Wednesday, October 6, 2010

Blog Post 7

Randy Pausch's Last Lecture
To start off this video, Mr. Randy says why this is called the Last Lecture. He has been diagnosed with 10 tumors in his liver and only has 6 weeks to live. He is not in denial, but still living life exactly how he should. This lecture was not about cancer, not about things more important than your childhood dreams, and not about religion or spirituality. This lecture was about childhood dreams, enabling the dreams of others, and lessons learned—how to achieve these dreams…or was it? The idea of anything is possible is true according to Mr. Randy. His childhood dreams consisted of being in zero gravity, playing in the NFL, authoring an article in the World Encyclopedia, being captain Kirk, winning a stuffed animal, and being a Disney Imagineer.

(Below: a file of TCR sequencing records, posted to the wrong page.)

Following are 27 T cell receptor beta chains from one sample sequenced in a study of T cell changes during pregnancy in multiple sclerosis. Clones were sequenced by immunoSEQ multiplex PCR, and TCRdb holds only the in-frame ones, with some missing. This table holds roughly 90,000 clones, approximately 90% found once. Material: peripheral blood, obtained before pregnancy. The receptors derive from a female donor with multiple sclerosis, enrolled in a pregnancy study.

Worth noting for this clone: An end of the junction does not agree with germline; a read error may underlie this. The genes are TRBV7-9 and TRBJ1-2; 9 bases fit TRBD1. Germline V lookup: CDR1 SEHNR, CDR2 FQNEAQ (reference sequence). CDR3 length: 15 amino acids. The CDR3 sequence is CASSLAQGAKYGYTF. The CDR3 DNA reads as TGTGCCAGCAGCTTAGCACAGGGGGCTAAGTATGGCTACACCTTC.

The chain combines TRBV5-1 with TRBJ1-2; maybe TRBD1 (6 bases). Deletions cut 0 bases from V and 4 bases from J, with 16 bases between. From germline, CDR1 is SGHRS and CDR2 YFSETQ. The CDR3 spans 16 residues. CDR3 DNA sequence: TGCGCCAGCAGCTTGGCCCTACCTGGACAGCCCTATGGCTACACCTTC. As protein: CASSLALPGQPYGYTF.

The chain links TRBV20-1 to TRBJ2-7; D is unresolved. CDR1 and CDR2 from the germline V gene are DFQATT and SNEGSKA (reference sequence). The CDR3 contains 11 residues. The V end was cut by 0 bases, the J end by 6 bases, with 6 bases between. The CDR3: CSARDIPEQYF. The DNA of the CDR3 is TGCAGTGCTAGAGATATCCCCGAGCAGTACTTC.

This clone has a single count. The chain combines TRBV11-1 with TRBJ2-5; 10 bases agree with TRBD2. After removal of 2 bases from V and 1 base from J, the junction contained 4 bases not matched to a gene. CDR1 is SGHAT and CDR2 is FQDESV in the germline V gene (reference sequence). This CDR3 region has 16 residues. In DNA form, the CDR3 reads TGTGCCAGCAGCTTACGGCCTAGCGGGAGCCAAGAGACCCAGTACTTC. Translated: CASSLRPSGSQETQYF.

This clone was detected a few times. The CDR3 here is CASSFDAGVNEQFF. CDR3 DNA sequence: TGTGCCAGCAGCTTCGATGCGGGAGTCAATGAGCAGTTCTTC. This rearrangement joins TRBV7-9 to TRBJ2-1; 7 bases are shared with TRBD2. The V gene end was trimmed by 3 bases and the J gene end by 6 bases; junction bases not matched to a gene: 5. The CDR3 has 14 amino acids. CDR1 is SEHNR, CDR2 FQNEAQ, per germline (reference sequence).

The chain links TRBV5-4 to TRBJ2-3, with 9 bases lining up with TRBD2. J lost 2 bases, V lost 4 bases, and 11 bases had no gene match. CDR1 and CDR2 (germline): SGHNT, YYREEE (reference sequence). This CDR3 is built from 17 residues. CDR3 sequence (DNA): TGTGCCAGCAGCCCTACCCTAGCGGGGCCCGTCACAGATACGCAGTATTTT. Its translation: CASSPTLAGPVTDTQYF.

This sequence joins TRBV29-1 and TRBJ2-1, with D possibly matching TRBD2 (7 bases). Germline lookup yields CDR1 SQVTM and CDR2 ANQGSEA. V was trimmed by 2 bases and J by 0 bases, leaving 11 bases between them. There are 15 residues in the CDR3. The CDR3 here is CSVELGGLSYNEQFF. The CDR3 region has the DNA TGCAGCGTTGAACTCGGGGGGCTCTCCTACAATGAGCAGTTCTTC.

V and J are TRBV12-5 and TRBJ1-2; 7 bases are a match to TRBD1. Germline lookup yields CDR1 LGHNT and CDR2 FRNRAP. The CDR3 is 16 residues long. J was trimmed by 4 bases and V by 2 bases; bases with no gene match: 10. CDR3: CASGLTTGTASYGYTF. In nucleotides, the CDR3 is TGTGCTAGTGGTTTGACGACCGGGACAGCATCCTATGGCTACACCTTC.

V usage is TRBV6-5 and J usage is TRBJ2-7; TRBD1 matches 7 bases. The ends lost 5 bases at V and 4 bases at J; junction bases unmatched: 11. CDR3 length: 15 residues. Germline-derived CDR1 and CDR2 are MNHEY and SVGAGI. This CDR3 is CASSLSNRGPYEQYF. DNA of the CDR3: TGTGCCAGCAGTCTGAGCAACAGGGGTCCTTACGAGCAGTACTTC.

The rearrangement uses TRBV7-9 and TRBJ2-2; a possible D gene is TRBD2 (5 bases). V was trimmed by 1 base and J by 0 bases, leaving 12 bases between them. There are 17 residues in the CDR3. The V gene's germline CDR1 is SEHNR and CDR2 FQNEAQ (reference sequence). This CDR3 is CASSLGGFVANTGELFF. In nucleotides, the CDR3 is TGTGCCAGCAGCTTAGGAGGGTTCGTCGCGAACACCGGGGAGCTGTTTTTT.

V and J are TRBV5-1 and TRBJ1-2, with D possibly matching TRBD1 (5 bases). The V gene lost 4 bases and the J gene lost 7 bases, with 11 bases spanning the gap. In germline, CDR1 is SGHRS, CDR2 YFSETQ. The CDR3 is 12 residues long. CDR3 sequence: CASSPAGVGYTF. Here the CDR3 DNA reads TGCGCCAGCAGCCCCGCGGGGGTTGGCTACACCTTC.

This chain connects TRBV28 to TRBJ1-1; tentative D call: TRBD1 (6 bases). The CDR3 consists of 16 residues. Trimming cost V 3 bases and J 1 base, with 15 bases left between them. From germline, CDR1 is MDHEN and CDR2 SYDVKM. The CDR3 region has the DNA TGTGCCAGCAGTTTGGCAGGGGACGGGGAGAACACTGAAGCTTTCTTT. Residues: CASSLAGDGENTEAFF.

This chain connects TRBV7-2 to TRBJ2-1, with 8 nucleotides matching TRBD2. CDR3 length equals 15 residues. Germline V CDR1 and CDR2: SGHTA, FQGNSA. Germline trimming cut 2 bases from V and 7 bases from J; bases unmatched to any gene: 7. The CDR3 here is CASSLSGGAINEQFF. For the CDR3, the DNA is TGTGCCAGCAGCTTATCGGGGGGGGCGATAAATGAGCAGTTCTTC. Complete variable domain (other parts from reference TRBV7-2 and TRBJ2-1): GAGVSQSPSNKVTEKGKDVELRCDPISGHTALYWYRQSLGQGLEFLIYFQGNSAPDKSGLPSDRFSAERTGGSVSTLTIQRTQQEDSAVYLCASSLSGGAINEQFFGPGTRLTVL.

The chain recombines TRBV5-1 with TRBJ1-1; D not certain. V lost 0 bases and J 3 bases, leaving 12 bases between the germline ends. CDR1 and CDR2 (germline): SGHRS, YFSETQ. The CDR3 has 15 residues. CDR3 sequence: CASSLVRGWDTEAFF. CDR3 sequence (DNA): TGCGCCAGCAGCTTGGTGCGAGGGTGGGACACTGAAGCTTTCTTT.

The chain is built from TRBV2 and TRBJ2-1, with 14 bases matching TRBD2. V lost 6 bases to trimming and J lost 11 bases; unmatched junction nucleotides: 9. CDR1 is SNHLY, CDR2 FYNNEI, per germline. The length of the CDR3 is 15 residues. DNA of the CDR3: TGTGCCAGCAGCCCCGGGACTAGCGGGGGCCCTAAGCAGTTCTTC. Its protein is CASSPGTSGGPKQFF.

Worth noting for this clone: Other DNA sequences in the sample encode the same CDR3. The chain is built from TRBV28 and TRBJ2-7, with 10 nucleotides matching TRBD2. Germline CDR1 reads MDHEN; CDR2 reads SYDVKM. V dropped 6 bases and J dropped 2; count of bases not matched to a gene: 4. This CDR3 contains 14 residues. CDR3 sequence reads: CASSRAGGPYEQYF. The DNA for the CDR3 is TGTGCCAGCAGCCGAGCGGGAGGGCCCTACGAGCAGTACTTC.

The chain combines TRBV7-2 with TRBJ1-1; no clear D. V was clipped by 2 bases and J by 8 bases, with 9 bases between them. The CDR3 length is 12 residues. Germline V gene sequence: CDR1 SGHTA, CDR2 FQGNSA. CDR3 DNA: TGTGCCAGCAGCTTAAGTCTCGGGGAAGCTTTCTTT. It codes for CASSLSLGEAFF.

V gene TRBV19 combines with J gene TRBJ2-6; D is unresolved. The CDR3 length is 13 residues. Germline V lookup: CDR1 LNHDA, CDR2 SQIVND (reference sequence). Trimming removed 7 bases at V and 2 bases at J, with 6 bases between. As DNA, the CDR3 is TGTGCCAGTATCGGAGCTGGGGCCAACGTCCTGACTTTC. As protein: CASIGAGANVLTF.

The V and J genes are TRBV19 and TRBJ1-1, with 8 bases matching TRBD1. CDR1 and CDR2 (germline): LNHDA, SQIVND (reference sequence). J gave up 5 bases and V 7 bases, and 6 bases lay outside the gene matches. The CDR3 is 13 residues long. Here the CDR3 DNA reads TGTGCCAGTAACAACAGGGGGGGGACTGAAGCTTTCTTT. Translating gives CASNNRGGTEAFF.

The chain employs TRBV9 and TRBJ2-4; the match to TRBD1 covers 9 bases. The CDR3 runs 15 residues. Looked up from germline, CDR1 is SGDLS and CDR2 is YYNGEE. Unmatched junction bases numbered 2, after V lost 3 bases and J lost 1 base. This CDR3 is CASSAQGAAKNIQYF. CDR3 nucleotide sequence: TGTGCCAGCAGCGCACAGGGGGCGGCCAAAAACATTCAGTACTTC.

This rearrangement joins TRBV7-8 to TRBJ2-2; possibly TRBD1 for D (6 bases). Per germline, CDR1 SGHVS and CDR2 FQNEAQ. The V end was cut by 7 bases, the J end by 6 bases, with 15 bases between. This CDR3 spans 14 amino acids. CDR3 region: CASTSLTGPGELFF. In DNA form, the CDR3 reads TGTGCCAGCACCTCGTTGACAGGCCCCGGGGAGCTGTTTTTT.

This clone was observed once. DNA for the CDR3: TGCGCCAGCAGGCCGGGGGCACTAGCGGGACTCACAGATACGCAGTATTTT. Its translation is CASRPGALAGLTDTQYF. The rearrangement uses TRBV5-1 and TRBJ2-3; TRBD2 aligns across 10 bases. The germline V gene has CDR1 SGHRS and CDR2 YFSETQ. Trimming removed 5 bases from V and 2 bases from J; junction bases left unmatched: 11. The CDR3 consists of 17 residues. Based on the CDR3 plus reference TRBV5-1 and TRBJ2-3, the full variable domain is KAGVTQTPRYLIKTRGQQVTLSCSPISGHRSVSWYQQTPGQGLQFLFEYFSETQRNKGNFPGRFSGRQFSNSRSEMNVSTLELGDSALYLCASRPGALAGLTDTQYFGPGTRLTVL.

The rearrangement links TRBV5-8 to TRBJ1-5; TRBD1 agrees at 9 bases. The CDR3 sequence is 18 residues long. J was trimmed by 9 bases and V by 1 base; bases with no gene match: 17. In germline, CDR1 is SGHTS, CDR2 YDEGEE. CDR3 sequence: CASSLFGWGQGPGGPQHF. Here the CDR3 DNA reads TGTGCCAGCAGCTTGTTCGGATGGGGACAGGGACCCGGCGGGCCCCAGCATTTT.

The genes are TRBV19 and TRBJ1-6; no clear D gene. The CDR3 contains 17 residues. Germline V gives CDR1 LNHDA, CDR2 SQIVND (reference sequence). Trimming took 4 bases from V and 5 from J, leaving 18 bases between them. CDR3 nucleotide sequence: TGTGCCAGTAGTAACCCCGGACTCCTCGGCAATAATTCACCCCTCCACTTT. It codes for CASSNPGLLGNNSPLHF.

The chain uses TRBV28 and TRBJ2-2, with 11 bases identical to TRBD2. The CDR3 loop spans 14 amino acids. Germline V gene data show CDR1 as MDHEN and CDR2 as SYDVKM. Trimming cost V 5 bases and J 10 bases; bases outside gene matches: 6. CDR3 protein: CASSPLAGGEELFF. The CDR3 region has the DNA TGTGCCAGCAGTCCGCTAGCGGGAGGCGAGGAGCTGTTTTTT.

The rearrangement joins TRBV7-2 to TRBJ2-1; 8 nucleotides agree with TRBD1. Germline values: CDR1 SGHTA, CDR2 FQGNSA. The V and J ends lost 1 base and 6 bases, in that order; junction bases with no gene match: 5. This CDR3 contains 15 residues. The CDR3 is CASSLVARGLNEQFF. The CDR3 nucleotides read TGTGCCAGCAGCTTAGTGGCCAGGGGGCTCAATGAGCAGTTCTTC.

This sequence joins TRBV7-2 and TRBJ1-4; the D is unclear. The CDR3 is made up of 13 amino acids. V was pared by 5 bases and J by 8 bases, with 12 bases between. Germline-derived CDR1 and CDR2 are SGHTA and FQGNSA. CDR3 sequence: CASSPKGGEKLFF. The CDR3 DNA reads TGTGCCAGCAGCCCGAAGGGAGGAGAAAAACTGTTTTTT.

His first childhood dream was accomplished. NASA had a ship called the Vomit Comet and his students were able to go. He thought he was going because he was the professor of these students, but later found out professors could not attend only local journalists. He turned in papers and was able to go as a journalist. His next dream as an NFL star was not accomplished. Although this was not accomplished he learned more from playing football than he did anything. I can relate to this because I played a lot of sports. He was 9 years old when he started playing and he was the smallest kid in the league. He was taught fundamentals as well as learning what caring was. He was constantly nagged on by the coach and later found out when they’re nagging they care, when they stop nagging, they stop caring. I find this to be true as well. All through sports my coaches would get mad at me and I would go home upset. My dad always told me as long as they are getting mad they still care and haven’t given up. When you learn something young enough it becomes a part of you. He had an important quote in his lecture that I find to be true myself; “Experience is what you get when you didn’t get what you wanted”. Another important thing he learned from his experience of playing football was the “Head Fake”. This is when you think you’re doing something, but you’re actually learning something more important and better for you. His third dream came true as well. He wrote a virtual article for the World Encyclopedia. As for his fourth dream, he didn’t become Captain Kirk, but he did meet Captain Kirk. One major thing he learned from Captain Kirk was leadership. James T. Kirk wrote a book called Science of Star Trec and from that Mr. Randy was able to build a virtual lab. His fifth dream was to win stuffed animals from theme parks. He won a bunch of these animals and showed pictures to prove. With today’s technology and cynicism he had to actually bring the stuffed animals in person to really prove he had accomplished this dream. As for his final dream, he found out about Disney’s top secret virtual reality Imagineering about Aladin. He talked to Mr. Jon Snoody for 80 hours about Virtual Reality and convinced him he really knew what he was talking about. One thing he learned from Mr. Snoody was that when you give people a chance they will really impress you. I love this because it is so true. When you really hate someone and they do everything in the world to make you mad, one day, whether it is 5 or 10 years, they will impress you.